Headline, August 28 2020/ ''' STUDENTS : VIRUS POLICEMEN '''



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HUNDREDS OF AMERICAN COLLEGES AND UNIVERSITIES have opted to begin the fall semester at least partly in person, allowing some of or all all of their students onto campus and to live and study.

These schools are going to great lengths to impress upon students that their behavior determines whether campuses can stay open or whether they will have to head back to their parents homes by October.

In many cases, schools are requiring students to sign ''school contracts'' in which they promise not to party, have overnight dorm guests, walk across campus without masks or otherwise conduct themselves as college students normally do - not often attaching strict penalties if students violate the rules.

In addition to agreeing to conduct themselves according to these rules, students are also being asked to police one another for violating them.

College campuses have long monitored their students behavior to enforce various expectations, from attending class to completing assigned readings to sticking around football games. In the age of Covid-19, these forms of monitoring are intensifying - and students are being tasked with becoming surveillors themselves.

New York University, for example, implores students to ''politely urge'' the noncompliant to wear masks and social distance - and if they don't listen, to report the fellow students to higher-ups.

Tulane University urges students to ''hold your friends and peers accountable'' for having parties. The University of Nebraska at Omaha asks students to commit to ''discouraging large in-person group gatherings'' to help fight the virus.

Other schools are recruiting students as ''health ambassadors'' to ''utilize peer-to-peer influence'' and training them in bystander intervention techniques.

Many schools are setting up tip lines were students can anonymously report those who fail to wear masks or social distance, or asking students to use hotlines that were originally created to report issues like harassment and other misconduct. And if students eventually test positive for the virus -say, after attending an illicit social gathering - contract tracing protocols may require them to report others who broke the rules.

In many ways, it makes sense that universities are relying on students to be-the-eyes and ears of public health management. Students are much more likely than a dean or provost to know about what's really going on in the dorms and frat houses.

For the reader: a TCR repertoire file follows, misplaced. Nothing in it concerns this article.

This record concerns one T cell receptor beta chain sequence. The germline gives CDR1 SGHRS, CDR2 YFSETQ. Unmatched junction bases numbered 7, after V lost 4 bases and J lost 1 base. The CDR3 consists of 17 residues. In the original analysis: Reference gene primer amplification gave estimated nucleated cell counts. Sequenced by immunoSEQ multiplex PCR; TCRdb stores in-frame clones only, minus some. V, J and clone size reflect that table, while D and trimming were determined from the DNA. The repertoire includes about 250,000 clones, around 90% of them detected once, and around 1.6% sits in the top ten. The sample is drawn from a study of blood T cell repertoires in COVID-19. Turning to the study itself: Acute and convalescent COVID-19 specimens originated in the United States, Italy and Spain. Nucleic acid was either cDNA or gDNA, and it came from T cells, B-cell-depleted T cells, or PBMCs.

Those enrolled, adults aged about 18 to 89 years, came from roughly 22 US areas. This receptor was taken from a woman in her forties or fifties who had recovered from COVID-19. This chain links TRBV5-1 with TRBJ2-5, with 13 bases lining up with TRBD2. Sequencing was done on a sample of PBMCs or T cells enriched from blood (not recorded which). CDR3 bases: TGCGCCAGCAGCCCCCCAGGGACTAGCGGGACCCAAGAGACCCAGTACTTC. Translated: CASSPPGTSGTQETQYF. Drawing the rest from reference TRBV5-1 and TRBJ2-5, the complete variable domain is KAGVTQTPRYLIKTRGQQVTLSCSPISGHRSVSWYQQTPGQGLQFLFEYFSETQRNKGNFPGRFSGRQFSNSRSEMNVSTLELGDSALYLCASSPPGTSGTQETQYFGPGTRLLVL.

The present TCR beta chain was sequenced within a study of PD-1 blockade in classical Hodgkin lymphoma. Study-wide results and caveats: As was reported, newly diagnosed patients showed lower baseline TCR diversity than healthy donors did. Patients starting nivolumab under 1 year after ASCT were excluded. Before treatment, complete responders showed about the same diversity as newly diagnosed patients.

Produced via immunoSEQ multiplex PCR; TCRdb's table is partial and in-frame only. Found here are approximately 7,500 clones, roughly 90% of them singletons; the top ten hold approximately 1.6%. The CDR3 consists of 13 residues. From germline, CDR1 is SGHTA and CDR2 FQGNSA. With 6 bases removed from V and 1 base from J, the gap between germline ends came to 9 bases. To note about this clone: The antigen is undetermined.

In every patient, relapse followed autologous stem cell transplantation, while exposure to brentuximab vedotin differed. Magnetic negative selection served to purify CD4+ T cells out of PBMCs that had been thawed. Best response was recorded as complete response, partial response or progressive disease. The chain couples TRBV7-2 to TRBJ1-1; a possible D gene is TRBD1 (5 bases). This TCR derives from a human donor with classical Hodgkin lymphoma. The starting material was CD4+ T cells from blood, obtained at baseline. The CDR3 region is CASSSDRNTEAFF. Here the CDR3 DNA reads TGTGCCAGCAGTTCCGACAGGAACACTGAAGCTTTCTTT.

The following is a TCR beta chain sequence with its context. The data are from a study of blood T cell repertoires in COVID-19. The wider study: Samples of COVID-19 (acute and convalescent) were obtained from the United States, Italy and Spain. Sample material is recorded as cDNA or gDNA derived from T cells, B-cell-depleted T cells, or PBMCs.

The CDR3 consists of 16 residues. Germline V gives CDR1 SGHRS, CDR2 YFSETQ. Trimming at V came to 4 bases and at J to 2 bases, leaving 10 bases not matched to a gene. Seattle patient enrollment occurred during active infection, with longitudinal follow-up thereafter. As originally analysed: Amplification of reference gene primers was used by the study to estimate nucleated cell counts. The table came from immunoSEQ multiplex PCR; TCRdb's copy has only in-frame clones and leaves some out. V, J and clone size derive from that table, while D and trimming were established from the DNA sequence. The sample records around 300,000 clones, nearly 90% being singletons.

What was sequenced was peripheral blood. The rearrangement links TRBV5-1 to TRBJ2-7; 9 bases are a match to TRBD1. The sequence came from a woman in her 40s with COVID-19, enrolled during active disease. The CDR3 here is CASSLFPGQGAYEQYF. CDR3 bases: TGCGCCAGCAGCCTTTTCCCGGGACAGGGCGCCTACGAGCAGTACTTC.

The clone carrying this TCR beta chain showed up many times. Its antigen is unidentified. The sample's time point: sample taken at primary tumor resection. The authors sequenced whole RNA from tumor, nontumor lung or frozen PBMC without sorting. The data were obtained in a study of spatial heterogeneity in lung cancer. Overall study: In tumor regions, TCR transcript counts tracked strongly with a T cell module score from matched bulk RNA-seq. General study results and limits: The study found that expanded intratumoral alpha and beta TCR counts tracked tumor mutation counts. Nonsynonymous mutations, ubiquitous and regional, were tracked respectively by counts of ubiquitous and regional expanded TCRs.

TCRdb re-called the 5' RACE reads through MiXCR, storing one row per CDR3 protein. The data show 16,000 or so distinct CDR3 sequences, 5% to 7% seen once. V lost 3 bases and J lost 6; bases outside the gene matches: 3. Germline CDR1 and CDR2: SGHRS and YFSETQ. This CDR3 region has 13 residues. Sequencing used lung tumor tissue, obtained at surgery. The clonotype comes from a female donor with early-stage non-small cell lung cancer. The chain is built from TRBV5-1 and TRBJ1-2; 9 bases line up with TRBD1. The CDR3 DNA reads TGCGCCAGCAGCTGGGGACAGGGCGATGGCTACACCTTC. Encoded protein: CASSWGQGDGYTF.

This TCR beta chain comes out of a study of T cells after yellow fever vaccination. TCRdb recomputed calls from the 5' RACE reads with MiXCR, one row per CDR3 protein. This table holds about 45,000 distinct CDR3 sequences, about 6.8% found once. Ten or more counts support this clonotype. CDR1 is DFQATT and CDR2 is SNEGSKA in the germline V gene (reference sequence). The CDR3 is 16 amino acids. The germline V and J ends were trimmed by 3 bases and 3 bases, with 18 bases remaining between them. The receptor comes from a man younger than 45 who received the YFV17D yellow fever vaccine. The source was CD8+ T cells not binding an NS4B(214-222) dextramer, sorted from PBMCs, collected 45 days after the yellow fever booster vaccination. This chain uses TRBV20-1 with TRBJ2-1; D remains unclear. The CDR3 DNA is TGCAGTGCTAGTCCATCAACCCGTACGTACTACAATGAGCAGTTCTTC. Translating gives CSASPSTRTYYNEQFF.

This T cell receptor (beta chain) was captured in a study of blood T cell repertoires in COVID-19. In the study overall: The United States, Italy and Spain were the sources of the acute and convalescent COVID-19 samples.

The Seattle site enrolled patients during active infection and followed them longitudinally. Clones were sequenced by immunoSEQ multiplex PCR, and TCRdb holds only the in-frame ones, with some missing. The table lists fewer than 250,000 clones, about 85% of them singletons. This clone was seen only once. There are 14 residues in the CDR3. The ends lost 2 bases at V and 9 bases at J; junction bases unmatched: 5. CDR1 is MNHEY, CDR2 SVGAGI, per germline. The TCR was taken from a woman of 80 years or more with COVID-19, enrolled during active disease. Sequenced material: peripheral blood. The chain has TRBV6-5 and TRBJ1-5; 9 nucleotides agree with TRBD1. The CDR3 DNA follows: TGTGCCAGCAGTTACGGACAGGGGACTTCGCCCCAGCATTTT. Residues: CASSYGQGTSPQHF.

And providing an anonymous way for students to whistle-blow about unsafe conditions can certainly be a good thing, since it is unreasonable to expect all students to come forward publicly.

But there's a risk that these peer reporting systems may not be effective in controlling the spread of the Covid-19 on campus because they put students in very tough positions. Of course, many students understand the high stakes of a coronavirus outbreak and have a desire to help keep their communities safe.

Some students may feel a sense civic duty to participate in policing their classmates' behavior. But others may be loath to report on the friends, especially when doing so could result in harsh penalties. And students risk being socially ostracized if they are branded with the stigma of bring ''narc'' by their peers.

Students may find themselves weighing the complex burdens of playing a role in preserving public health against the potential personal costs of reporting.

We've seen this play out time and time again on college campuses, when students refusal to snitch on one another has impeded investigations of hazing practices and sexual violence.

And we've already seen similar dynamics unfold in the current pandemic - local officials have had to resort to subpoenas to get infected individuals to comply with contact tracing, and people have been targeted with threats and harassment for ''snitching'' to officials about noncompliant business practices.

In many cases university messaging encourages students to de-escalate and educate in their interactions with noncompliant peers - but tensions are high, and even adults don't always handle  these conflicts well.

Another risk is that peer reporting systems may have unintended consequences - especially when people use them for their own purposes.

The Honor and Serving of the Latest Global Operational Research on our Times, continues. The World Students Society thanks authors Karen Levy and Lauren Kilgour.

With respectful dedication to the Students, Professors and Teachers of the world. See Ya all prepare and register for Great Global Elections on The World Students Society : wssciw.blogspot.com and Twitter - !E-WOW! - The Ecosystem 2011;

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